As a consequence, Five decided to ‘pivot’ from developing its own AVs to developing and focusing on the test and verification systems necessary to support their safe development.

“We realised from developing our own AV that how you went about demonstrating the safety of the system – which is by its very nature very complex – means you have to deal with thousands of potential interactions, each one of which can lead to serious error propagation. The urban environment in which we expect these vehicles to operate is extremely complex and there are no specifications telling you what to build, essentially you have to discover it for yourself and that requires an enormous amount of work.”

It’s the size, difficulty and expense of this challenge that is seen as a major factor in the hype around self-driving vehicles ‘fizzling out’ and it wont be until they’ve been effectively tackled that the widespread commercialisation of ADS technology will become a reality.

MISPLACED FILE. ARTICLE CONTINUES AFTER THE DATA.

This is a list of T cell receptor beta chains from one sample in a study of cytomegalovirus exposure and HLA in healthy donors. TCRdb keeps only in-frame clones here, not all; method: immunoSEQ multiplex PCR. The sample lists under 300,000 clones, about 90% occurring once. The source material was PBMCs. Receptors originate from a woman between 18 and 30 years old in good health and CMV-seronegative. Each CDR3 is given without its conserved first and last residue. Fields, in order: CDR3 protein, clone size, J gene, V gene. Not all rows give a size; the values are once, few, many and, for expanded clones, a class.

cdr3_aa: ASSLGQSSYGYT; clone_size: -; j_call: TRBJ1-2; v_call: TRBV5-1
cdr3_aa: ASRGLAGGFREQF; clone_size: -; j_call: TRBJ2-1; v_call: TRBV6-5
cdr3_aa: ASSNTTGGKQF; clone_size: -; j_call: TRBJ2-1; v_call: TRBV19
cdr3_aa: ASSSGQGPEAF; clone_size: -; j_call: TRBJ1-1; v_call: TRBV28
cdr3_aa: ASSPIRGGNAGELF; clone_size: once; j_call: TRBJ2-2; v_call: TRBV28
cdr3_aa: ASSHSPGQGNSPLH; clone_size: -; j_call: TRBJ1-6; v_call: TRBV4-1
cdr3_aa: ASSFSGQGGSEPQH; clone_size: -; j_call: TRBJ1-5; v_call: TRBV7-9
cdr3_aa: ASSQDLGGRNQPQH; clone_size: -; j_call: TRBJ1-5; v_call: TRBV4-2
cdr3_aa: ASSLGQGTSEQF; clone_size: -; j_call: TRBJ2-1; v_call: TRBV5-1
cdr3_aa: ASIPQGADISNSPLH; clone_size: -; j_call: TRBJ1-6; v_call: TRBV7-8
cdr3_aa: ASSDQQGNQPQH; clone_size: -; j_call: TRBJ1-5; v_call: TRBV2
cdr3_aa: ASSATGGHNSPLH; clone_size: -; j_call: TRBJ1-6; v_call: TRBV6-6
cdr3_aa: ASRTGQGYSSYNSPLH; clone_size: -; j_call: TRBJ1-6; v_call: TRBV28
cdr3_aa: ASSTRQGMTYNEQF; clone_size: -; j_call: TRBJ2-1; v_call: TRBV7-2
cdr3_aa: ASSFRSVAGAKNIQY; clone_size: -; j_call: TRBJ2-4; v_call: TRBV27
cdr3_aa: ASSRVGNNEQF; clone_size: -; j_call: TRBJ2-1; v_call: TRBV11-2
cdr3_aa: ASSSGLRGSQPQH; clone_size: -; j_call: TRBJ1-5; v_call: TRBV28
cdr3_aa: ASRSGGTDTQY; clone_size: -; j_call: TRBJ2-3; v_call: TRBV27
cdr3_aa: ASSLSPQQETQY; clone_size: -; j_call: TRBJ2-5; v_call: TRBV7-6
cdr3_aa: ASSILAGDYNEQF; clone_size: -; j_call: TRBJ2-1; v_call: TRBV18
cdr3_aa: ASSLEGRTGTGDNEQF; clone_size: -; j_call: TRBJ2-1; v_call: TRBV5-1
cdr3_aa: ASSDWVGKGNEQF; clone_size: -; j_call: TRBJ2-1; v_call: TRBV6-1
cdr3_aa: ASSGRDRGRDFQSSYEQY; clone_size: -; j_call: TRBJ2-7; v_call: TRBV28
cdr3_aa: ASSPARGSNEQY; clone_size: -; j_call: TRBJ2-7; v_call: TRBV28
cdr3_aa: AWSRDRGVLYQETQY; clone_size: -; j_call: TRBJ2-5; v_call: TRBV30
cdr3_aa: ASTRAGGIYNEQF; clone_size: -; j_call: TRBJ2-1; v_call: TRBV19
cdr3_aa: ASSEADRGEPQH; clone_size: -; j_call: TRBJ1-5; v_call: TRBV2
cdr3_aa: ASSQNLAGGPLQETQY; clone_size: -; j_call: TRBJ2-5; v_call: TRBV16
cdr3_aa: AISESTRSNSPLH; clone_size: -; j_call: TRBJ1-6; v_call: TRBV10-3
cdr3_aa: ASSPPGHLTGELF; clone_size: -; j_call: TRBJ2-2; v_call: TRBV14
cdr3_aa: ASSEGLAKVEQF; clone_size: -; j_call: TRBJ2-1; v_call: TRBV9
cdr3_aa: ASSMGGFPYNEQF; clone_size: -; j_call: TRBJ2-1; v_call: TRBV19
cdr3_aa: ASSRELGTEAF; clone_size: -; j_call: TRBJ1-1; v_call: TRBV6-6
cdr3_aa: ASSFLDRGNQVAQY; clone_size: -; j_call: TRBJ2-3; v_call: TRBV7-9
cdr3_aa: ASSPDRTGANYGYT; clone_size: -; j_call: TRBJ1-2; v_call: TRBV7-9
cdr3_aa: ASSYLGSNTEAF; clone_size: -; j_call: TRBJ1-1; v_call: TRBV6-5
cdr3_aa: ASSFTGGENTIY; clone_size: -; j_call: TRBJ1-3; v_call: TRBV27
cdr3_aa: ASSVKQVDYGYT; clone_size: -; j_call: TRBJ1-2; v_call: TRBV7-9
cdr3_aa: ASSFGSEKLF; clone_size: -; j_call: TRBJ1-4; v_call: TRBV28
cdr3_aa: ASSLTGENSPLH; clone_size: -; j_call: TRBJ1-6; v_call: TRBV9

Autonomous driving

At the heart of any autonomous system is the concept of ‘Sense, Plan and Act’ which defines the development of the autonomous vehicle. ‘Sense’ is about developing an internal model of the outside world, including the location of the ADS in that world; the ‘Plan’ is about developing a high level trajectory plan for the ADS based on goals, an interpretation of that model in the world and rules, and ‘Act’ translates that plan into acceptable forms of, for example, autonomous steering, acceleration, braking and signalling.

Sense is the component where ‘AI’ generally lives, often in the form of deep Convolutional Neural Networks (CNNs) interpreting LiDAR, radar and camera-based sensor outputs, while the Plan component lies within the traditional domain of robotics, although it is also required to plan under uncertainty, since the Sense component will never interpret the world completely accurately.